A trio of works from America. Copland's great Third Symphony - with its portrayal of the wide, open spaces of North America - includes a striking reprise of the classic Fanfare for the Common Man at the start of the last movement.
The symphony dates from the end of the Second World War and captures something of the sense of optimism of the American people at the time. From 25 years earlier, though sounding far more recent, comes Edgard Varèse's Amériques, whose title, he claimed, was 'symbolic of discoveries, of new worlds on Earth, in the sky or in the minds of men'; the first work that the Frenchman completed after arriving in New York, this still strikingly original score was premiered in Philadelphia by Leopold Stokowski.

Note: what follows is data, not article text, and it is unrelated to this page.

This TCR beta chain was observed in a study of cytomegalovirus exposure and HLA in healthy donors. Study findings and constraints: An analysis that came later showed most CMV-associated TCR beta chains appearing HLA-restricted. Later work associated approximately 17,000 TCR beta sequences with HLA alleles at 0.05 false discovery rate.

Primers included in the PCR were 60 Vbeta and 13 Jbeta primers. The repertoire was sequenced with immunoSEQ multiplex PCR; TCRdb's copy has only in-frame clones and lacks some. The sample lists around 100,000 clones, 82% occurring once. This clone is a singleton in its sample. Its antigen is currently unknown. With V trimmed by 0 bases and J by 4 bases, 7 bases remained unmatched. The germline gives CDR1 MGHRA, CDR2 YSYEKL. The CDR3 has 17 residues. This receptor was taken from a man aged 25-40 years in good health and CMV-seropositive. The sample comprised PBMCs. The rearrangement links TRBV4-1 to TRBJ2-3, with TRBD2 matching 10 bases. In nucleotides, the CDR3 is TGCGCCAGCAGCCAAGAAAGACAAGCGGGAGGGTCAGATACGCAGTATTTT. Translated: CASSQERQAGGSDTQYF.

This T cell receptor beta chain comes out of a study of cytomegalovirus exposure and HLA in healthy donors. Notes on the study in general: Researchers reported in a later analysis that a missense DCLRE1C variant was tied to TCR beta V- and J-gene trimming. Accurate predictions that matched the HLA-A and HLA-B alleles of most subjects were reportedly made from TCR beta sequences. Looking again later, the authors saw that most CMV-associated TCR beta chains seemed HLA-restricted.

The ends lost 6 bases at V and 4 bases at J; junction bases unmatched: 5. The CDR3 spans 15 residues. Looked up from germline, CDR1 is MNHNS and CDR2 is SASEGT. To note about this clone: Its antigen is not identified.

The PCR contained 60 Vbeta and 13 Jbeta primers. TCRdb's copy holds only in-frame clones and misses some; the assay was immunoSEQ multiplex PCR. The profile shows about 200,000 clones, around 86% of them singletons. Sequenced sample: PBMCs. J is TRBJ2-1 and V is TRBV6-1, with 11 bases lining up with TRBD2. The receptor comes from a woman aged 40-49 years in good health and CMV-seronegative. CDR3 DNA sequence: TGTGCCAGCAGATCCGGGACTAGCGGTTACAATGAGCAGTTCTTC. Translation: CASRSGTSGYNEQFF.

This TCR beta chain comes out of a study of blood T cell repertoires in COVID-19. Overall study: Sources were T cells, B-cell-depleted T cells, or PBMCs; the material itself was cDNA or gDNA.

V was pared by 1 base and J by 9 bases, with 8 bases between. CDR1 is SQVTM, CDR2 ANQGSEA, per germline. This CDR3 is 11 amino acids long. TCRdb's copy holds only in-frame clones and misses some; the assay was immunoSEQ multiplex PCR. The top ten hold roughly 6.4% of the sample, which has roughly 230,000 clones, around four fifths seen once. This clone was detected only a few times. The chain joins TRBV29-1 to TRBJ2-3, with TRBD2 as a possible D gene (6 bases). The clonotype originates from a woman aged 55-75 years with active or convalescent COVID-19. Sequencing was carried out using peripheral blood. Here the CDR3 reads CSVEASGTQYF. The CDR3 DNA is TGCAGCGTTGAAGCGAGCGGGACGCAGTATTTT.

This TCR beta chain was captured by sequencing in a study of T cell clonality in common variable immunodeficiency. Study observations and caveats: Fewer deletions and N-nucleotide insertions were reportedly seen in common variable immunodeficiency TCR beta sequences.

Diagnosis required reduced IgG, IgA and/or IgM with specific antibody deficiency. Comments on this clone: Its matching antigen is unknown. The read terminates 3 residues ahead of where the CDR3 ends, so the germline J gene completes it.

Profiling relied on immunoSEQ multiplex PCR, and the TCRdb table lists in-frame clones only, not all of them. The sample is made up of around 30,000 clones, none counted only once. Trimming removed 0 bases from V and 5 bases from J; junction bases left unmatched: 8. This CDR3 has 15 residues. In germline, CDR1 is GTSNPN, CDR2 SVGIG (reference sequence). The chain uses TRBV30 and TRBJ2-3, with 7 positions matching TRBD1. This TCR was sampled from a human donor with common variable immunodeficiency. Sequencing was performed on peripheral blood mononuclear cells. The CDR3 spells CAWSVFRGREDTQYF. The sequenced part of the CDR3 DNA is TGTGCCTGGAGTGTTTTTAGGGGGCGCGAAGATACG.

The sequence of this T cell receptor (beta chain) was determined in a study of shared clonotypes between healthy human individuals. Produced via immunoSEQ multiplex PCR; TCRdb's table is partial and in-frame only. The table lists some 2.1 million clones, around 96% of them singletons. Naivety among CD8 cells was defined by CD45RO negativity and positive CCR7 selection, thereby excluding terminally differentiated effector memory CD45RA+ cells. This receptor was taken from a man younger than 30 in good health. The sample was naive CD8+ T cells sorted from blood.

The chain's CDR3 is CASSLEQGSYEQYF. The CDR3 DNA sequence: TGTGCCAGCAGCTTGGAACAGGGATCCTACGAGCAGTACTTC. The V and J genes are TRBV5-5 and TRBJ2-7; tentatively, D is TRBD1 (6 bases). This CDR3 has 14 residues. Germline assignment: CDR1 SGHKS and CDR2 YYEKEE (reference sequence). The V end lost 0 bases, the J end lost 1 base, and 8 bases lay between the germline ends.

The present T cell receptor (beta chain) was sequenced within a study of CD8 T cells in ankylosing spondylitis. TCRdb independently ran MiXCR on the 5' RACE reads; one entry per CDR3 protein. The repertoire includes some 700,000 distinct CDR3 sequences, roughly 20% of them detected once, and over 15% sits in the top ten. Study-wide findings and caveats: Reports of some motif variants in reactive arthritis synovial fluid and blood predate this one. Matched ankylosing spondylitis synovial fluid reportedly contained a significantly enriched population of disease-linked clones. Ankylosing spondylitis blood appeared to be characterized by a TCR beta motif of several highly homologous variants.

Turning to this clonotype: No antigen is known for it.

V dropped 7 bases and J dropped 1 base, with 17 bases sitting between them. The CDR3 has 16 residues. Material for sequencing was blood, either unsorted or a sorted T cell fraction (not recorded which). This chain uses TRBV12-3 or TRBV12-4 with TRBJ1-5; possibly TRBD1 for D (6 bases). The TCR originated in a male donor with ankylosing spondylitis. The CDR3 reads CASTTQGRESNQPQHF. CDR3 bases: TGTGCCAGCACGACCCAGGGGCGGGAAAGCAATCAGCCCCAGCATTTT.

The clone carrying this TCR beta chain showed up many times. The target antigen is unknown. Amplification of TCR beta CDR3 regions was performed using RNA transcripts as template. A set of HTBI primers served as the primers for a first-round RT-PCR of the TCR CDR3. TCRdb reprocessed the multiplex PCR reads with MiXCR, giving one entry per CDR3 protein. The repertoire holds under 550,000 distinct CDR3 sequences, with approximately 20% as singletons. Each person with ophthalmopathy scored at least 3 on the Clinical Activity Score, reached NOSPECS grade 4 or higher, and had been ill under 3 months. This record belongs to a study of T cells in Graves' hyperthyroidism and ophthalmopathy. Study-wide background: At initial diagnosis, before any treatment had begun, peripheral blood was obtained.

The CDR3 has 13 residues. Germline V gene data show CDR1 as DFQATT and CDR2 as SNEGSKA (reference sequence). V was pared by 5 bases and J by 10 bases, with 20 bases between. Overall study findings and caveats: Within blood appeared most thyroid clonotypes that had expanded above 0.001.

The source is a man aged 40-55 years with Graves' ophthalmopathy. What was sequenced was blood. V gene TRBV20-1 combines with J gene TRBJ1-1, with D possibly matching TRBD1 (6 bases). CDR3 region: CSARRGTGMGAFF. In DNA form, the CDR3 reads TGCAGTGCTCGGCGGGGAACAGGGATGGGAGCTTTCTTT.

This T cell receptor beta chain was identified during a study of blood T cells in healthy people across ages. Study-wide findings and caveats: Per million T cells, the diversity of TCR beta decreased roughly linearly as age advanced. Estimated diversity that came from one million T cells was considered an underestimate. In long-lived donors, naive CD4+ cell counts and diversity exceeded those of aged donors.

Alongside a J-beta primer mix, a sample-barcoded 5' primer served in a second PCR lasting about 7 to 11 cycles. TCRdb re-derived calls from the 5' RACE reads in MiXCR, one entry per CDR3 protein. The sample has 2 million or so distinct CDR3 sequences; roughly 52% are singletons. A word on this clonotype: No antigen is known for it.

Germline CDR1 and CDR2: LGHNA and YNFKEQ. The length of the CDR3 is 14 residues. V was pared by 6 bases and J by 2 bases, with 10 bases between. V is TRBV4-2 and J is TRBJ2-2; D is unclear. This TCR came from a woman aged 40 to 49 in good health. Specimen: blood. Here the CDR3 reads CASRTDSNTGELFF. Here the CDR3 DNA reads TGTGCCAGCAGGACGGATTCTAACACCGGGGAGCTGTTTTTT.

So too was Rachmaninov's Fourth (and last) Piano Concerto, also composed in the USA, where the composer had settled after leaving Russia in 1917. Rachmaninov himself was the soloist at the 1927 premiere; tonight it's the fearlessly virtuosic Boris Berezovsky.